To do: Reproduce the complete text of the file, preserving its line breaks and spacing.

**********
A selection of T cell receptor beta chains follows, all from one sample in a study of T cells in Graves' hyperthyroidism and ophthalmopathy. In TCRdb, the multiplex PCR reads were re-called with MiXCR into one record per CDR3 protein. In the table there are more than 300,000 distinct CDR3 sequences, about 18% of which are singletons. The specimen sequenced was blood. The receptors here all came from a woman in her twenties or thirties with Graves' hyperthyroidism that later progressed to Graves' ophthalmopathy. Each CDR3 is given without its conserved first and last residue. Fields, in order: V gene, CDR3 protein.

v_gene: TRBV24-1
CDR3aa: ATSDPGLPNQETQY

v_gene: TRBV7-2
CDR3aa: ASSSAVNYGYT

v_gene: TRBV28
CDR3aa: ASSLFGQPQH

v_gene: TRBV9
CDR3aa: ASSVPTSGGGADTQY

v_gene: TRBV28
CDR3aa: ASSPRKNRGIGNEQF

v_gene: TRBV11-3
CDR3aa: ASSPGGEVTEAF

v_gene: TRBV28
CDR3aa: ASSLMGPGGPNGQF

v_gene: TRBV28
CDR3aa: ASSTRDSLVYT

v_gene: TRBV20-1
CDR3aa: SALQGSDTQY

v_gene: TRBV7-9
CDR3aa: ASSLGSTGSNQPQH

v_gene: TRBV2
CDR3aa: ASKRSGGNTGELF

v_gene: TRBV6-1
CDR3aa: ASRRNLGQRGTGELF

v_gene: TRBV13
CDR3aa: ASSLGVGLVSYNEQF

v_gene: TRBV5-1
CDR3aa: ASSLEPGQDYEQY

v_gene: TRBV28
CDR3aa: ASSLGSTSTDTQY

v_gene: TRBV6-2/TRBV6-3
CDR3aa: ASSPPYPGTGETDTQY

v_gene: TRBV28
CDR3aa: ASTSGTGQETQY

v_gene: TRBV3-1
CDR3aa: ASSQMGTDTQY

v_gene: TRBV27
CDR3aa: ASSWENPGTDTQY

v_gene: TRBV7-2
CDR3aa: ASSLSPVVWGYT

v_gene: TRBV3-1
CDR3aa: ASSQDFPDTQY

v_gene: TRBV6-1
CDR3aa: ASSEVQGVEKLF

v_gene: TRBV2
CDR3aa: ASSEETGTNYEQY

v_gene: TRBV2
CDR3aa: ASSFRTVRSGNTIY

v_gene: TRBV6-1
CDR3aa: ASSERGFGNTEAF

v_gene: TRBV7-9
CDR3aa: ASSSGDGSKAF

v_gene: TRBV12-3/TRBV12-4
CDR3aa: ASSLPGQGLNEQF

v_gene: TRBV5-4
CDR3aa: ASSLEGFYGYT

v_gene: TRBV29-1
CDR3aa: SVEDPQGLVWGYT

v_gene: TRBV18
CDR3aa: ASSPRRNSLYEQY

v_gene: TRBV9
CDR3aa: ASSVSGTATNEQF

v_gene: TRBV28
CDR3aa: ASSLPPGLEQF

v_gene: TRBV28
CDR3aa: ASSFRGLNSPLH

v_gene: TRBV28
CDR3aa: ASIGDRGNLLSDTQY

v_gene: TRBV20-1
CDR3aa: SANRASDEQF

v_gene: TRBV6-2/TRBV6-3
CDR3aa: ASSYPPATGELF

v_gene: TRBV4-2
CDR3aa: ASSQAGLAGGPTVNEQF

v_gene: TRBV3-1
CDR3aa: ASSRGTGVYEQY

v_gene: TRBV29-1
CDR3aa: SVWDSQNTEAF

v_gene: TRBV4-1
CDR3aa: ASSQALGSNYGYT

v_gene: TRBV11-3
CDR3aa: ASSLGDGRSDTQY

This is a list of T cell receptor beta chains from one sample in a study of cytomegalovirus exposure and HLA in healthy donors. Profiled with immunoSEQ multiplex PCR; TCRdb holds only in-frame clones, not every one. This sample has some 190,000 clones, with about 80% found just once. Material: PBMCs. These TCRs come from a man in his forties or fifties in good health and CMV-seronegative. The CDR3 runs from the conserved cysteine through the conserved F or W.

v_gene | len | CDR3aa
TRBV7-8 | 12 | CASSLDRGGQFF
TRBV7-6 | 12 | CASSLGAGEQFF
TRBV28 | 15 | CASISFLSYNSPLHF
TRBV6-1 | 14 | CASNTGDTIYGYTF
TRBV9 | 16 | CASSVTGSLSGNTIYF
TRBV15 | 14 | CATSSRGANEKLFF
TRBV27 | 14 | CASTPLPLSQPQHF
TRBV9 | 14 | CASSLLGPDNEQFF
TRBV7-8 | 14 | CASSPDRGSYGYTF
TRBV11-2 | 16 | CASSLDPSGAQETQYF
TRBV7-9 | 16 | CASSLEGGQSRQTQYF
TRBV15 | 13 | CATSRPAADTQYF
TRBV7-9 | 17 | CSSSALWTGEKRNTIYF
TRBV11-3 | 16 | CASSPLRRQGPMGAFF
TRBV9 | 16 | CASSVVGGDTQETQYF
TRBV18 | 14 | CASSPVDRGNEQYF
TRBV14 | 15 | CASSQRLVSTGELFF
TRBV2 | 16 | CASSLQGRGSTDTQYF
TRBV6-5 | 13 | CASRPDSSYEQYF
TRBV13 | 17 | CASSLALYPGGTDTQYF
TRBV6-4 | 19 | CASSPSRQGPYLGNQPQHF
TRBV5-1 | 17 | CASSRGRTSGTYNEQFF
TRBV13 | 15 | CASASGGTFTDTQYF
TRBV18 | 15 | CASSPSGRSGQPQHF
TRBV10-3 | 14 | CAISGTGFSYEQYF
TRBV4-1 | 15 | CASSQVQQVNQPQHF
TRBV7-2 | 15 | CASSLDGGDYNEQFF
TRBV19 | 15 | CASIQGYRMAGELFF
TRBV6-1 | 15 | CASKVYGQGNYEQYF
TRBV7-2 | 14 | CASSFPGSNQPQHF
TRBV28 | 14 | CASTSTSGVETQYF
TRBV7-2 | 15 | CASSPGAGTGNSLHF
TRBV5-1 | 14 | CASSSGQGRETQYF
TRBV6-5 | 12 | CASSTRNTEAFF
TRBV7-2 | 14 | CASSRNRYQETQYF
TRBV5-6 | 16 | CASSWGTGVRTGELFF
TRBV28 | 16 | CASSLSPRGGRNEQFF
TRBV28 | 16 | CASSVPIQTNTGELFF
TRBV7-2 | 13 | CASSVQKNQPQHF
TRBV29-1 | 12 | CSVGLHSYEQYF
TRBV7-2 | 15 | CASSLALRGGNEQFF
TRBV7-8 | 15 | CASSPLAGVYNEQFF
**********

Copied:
A selection of T cell receptor beta chains follows, all from one sample in a study of T cells in Graves' hyperthyroidism and ophthalmopathy. In TCRdb, the multiplex PCR reads were re-called with MiXCR into one record per CDR3 protein. In the table there are more than 300,000 distinct CDR3 sequences, about 18% of which are singletons. The specimen sequenced was blood. The receptors here all came from a woman in her twenties or thirties with Graves' hyperthyroidism that later progressed to Graves' ophthalmopathy. Each CDR3 is given without its conserved first and last residue. Fields, in order: V gene, CDR3 protein.

v_gene: TRBV24-1
CDR3aa: ATSDPGLPNQETQY

v_gene: TRBV7-2
CDR3aa: ASSSAVNYGYT

v_gene: TRBV28
CDR3aa: ASSLFGQPQH

v_gene: TRBV9
CDR3aa: ASSVPTSGGGADTQY

v_gene: TRBV28
CDR3aa: ASSPRKNRGIGNEQF

v_gene: TRBV11-3
CDR3aa: ASSPGGEVTEAF

v_gene: TRBV28
CDR3aa: ASSLMGPGGPNGQF

v_gene: TRBV28
CDR3aa: ASSTRDSLVYT

v_gene: TRBV20-1
CDR3aa: SALQGSDTQY

v_gene: TRBV7-9
CDR3aa: ASSLGSTGSNQPQH

v_gene: TRBV2
CDR3aa: ASKRSGGNTGELF

v_gene: TRBV6-1
CDR3aa: ASRRNLGQRGTGELF

v_gene: TRBV13
CDR3aa: ASSLGVGLVSYNEQF

v_gene: TRBV5-1
CDR3aa: ASSLEPGQDYEQY

v_gene: TRBV28
CDR3aa: ASSLGSTSTDTQY

v_gene: TRBV6-2/TRBV6-3
CDR3aa: ASSPPYPGTGETDTQY

v_gene: TRBV28
CDR3aa: ASTSGTGQETQY

v_gene: TRBV3-1
CDR3aa: ASSQMGTDTQY

v_gene: TRBV27
CDR3aa: ASSWENPGTDTQY

v_gene: TRBV7-2
CDR3aa: ASSLSPVVWGYT

v_gene: TRBV3-1
CDR3aa: ASSQDFPDTQY

v_gene: TRBV6-1
CDR3aa: ASSEVQGVEKLF

v_gene: TRBV2
CDR3aa: ASSEETGTNYEQY

v_gene: TRBV2
CDR3aa: ASSFRTVRSGNTIY

v_gene: TRBV6-1
CDR3aa: ASSERGFGNTEAF

v_gene: TRBV7-9
CDR3aa: ASSSGDGSKAF

v_gene: TRBV12-3/TRBV12-4
CDR3aa: ASSLPGQGLNEQF

v_gene: TRBV5-4
CDR3aa: ASSLEGFYGYT

v_gene: TRBV29-1
CDR3aa: SVEDPQGLVWGYT

v_gene: TRBV18
CDR3aa: ASSPRRNSLYEQY

v_gene: TRBV9
CDR3aa: ASSVSGTATNEQF

v_gene: TRBV28
CDR3aa: ASSLPPGLEQF

v_gene: TRBV28
CDR3aa: ASSFRGLNSPLH

v_gene: TRBV28
CDR3aa: ASIGDRGNLLSDTQY

v_gene: TRBV20-1
CDR3aa: SANRASDEQF

v_gene: TRBV6-2/TRBV6-3
CDR3aa: ASSYPPATGELF

v_gene: TRBV4-2
CDR3aa: ASSQAGLAGGPTVNEQF

v_gene: TRBV3-1
CDR3aa: ASSRGTGVYEQY

v_gene: TRBV29-1
CDR3aa: SVWDSQNTEAF

v_gene: TRBV4-1
CDR3aa: ASSQALGSNYGYT

v_gene: TRBV11-3
CDR3aa: ASSLGDGRSDTQY

This is a list of T cell receptor beta chains from one sample in a study of cytomegalovirus exposure and HLA in healthy donors. Profiled with immunoSEQ multiplex PCR; TCRdb holds only in-frame clones, not every one. This sample has some 190,000 clones, with about 80% found just once. Material: PBMCs. These TCRs come from a man in his forties or fifties in good health and CMV-seronegative. The CDR3 runs from the conserved cysteine through the conserved F or W.

v_gene | len | CDR3aa
TRBV7-8 | 12 | CASSLDRGGQFF
TRBV7-6 | 12 | CASSLGAGEQFF
TRBV28 | 15 | CASISFLSYNSPLHF
TRBV6-1 | 14 | CASNTGDTIYGYTF
TRBV9 | 16 | CASSVTGSLSGNTIYF
TRBV15 | 14 | CATSSRGANEKLFF
TRBV27 | 14 | CASTPLPLSQPQHF
TRBV9 | 14 | CASSLLGPDNEQFF
TRBV7-8 | 14 | CASSPDRGSYGYTF
TRBV11-2 | 16 | CASSLDPSGAQETQYF
TRBV7-9 | 16 | CASSLEGGQSRQTQYF
TRBV15 | 13 | CATSRPAADTQYF
TRBV7-9 | 17 | CSSSALWTGEKRNTIYF
TRBV11-3 | 16 | CASSPLRRQGPMGAFF
TRBV9 | 16 | CASSVVGGDTQETQYF
TRBV18 | 14 | CASSPVDRGNEQYF
TRBV14 | 15 | CASSQRLVSTGELFF
TRBV2 | 16 | CASSLQGRGSTDTQYF
TRBV6-5 | 13 | CASRPDSSYEQYF
TRBV13 | 17 | CASSLALYPGGTDTQYF
TRBV6-4 | 19 | CASSPSRQGPYLGNQPQHF
TRBV5-1 | 17 | CASSRGRTSGTYNEQFF
TRBV13 | 15 | CASASGGTFTDTQYF
TRBV18 | 15 | CASSPSGRSGQPQHF
TRBV10-3 | 14 | CAISGTGFSYEQYF
TRBV4-1 | 15 | CASSQVQQVNQPQHF
TRBV7-2 | 15 | CASSLDGGDYNEQFF
TRBV19 | 15 | CASIQGYRMAGELFF
TRBV6-1 | 15 | CASKVYGQGNYEQYF
TRBV7-2 | 14 | CASSFPGSNQPQHF
TRBV28 | 14 | CASTSTSGVETQYF
TRBV7-2 | 15 | CASSPGAGTGNSLHF
TRBV5-1 | 14 | CASSSGQGRETQYF
TRBV6-5 | 12 | CASSTRNTEAFF
TRBV7-2 | 14 | CASSRNRYQETQYF
TRBV5-6 | 16 | CASSWGTGVRTGELFF
TRBV28 | 16 | CASSLSPRGGRNEQFF
TRBV28 | 16 | CASSVPIQTNTGELFF
TRBV7-2 | 13 | CASSVQKNQPQHF
TRBV29-1 | 12 | CSVGLHSYEQYF
TRBV7-2 | 15 | CASSLALRGGNEQFF
TRBV7-8 | 15 | CASSPLAGVYNEQFF